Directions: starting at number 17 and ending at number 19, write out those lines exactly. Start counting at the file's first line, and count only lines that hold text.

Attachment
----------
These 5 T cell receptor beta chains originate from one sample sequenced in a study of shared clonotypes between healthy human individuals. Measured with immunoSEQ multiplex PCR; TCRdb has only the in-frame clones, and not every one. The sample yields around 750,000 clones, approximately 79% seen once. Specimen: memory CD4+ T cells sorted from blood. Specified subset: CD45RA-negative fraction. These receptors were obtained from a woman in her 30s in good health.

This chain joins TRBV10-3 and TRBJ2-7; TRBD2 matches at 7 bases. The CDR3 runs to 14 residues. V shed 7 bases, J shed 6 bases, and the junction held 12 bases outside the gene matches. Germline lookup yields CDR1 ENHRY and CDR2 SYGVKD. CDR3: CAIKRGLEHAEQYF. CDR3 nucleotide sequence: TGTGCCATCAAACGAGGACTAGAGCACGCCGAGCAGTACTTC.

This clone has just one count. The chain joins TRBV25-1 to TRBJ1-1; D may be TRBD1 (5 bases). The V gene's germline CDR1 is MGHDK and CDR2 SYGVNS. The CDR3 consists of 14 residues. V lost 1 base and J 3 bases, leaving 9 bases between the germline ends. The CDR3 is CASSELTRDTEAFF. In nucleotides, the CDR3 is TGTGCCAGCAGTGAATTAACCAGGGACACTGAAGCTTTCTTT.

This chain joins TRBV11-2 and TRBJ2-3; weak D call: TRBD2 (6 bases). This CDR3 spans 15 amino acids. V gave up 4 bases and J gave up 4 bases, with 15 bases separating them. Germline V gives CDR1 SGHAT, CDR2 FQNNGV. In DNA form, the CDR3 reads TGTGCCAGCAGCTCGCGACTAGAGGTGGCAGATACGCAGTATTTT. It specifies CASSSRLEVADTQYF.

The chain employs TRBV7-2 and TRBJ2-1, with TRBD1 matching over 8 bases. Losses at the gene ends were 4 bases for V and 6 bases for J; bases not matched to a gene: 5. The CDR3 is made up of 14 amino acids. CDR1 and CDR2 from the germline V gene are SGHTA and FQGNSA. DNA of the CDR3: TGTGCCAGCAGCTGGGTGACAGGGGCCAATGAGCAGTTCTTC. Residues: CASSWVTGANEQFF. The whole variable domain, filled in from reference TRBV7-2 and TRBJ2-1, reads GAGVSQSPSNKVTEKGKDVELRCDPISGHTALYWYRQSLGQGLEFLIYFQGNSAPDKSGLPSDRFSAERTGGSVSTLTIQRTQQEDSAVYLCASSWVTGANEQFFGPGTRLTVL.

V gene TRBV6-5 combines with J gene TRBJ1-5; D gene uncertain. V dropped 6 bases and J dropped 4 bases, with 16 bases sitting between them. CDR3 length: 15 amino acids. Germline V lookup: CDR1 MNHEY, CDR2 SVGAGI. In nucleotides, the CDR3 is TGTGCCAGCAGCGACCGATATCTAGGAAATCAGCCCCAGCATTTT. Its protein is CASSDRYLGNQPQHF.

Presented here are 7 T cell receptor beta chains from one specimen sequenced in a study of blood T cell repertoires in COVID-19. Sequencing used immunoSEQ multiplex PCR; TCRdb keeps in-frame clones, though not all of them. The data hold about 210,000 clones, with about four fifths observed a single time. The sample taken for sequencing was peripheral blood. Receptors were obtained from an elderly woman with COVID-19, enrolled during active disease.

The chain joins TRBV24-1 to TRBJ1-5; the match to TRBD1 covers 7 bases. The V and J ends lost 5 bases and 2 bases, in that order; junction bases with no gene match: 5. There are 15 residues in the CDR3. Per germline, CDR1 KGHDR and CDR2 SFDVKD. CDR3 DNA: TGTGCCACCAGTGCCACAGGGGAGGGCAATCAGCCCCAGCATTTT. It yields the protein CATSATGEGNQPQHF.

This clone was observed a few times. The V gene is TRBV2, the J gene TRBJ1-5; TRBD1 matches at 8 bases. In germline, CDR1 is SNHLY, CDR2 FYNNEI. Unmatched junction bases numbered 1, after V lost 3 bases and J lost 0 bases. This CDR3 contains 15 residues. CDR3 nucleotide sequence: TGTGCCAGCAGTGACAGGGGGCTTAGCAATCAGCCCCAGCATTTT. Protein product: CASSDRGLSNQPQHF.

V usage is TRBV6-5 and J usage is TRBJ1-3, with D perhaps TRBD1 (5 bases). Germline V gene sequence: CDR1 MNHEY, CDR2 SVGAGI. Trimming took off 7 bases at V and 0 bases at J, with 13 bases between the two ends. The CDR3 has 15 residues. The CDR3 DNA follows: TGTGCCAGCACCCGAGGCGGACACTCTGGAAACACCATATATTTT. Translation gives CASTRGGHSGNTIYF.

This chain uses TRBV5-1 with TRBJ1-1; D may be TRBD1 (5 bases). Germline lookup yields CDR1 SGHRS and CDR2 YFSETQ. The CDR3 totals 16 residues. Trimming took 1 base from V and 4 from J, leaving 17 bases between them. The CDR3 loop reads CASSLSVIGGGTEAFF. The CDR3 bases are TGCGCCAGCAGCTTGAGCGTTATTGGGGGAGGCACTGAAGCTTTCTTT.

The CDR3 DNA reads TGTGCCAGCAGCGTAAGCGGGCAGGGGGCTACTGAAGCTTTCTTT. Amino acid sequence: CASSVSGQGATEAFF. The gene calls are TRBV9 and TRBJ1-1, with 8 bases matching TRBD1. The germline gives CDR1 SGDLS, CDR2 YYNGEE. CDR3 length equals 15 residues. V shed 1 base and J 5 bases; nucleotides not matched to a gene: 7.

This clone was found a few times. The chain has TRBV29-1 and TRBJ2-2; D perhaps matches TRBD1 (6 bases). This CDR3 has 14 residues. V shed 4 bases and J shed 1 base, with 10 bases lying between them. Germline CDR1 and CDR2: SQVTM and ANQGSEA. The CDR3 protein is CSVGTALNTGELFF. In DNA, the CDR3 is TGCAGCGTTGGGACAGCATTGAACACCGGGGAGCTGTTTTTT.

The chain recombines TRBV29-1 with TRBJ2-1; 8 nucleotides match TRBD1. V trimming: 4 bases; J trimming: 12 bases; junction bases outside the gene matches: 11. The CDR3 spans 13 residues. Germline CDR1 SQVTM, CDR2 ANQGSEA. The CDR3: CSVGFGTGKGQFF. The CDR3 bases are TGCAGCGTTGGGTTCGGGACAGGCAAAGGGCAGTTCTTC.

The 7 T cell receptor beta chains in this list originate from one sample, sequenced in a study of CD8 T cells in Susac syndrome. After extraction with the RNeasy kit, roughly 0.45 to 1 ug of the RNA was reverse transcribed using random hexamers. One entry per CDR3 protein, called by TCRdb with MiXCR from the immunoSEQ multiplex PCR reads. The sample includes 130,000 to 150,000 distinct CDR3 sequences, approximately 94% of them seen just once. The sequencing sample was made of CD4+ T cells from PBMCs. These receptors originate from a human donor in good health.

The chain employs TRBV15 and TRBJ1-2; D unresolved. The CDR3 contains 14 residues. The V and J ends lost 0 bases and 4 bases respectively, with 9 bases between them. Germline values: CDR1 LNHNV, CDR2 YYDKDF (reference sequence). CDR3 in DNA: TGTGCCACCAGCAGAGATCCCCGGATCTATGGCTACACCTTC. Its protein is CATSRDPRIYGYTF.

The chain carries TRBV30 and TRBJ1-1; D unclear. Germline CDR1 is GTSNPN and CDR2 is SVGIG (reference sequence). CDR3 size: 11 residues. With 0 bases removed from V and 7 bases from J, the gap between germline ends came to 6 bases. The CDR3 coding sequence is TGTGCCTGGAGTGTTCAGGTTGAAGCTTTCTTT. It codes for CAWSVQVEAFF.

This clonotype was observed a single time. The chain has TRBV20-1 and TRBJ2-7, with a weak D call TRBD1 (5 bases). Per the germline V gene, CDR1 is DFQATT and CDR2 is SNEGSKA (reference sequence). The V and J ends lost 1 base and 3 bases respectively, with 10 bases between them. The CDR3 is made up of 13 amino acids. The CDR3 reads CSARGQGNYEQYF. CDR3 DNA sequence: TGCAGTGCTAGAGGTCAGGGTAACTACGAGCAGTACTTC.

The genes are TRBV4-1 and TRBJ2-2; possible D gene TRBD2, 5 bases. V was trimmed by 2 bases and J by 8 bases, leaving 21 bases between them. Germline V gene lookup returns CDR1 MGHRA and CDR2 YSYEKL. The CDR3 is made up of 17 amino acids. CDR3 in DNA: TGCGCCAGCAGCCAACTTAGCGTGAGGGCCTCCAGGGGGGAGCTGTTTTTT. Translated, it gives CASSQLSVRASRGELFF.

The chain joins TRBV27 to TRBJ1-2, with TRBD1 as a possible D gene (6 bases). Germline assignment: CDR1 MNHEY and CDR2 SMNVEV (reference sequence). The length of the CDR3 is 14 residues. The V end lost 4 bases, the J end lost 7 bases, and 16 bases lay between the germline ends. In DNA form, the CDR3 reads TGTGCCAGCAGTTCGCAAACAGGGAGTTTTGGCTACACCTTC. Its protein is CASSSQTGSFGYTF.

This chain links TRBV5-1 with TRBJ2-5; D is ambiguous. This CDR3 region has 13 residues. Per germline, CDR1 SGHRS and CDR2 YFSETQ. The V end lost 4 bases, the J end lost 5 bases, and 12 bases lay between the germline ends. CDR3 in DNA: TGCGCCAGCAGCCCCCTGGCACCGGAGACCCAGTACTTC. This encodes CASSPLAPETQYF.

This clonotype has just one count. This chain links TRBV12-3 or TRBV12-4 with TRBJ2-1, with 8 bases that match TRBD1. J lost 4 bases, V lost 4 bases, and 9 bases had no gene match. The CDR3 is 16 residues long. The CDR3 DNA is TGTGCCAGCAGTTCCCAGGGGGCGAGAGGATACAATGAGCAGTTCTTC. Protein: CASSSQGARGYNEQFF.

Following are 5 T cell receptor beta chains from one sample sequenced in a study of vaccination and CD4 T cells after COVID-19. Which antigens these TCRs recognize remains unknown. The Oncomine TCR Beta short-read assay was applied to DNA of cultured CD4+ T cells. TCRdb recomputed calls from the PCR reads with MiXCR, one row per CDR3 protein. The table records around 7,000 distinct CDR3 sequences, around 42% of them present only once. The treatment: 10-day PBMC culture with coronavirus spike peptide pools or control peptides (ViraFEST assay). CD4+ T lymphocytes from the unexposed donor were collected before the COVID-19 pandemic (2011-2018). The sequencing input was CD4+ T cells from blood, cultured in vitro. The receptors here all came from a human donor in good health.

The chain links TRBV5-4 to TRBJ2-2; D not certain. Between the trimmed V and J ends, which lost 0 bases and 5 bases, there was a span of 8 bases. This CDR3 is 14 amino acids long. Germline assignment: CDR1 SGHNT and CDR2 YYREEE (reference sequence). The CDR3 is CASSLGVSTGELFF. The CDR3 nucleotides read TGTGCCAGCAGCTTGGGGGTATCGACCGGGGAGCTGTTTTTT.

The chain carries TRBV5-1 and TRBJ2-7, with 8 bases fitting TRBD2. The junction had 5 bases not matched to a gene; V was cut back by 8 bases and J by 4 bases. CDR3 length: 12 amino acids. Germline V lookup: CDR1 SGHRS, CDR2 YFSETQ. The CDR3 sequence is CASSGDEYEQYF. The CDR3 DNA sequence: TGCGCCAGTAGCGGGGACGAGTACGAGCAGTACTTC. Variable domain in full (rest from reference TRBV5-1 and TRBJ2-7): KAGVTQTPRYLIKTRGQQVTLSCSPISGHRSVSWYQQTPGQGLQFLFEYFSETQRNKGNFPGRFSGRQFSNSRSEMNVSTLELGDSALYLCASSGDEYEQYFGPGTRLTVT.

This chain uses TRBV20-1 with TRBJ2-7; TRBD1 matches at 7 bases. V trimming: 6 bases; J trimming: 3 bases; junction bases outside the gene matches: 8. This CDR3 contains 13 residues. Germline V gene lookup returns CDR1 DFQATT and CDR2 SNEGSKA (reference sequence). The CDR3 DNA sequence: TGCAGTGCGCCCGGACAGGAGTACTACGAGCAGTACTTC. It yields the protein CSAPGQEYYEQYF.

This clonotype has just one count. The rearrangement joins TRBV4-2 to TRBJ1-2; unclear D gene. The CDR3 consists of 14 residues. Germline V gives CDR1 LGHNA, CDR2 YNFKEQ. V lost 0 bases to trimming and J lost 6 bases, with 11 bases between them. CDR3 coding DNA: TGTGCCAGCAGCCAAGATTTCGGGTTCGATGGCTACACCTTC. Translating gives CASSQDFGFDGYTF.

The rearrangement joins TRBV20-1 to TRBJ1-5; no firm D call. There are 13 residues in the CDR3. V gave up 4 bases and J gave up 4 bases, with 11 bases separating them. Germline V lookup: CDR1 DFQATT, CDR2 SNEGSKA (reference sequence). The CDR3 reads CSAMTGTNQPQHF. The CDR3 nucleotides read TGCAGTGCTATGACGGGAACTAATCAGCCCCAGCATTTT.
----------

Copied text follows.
The chain carries TRBV30 and TRBJ1-1; D unclear. Germline CDR1 is GTSNPN and CDR2 is SVGIG (reference sequence). CDR3 size: 11 residues. With 0 bases removed from V and 7 bases from J, the gap between germline ends came to 6 bases. The CDR3 coding sequence is TGTGCCTGGAGTGTTCAGGTTGAAGCTTTCTTT. It codes for CAWSVQVEAFF.

This clonotype was observed a single time. The chain has TRBV20-1 and TRBJ2-7, with a weak D call TRBD1 (5 bases). Per the germline V gene, CDR1 is DFQATT and CDR2 is SNEGSKA (reference sequence). The V and J ends lost 1 base and 3 bases respectively, with 10 bases between them. The CDR3 is made up of 13 amino acids. The CDR3 reads CSARGQGNYEQYF. CDR3 DNA sequence: TGCAGTGCTAGAGGTCAGGGTAACTACGAGCAGTACTTC.

The genes are TRBV4-1 and TRBJ2-2; possible D gene TRBD2, 5 bases. V was trimmed by 2 bases and J by 8 bases, leaving 21 bases between them. Germline V gene lookup returns CDR1 MGHRA and CDR2 YSYEKL. The CDR3 is made up of 17 amino acids. CDR3 in DNA: TGCGCCAGCAGCCAACTTAGCGTGAGGGCCTCCAGGGGGGAGCTGTTTTTT. Translated, it gives CASSQLSVRASRGELFF.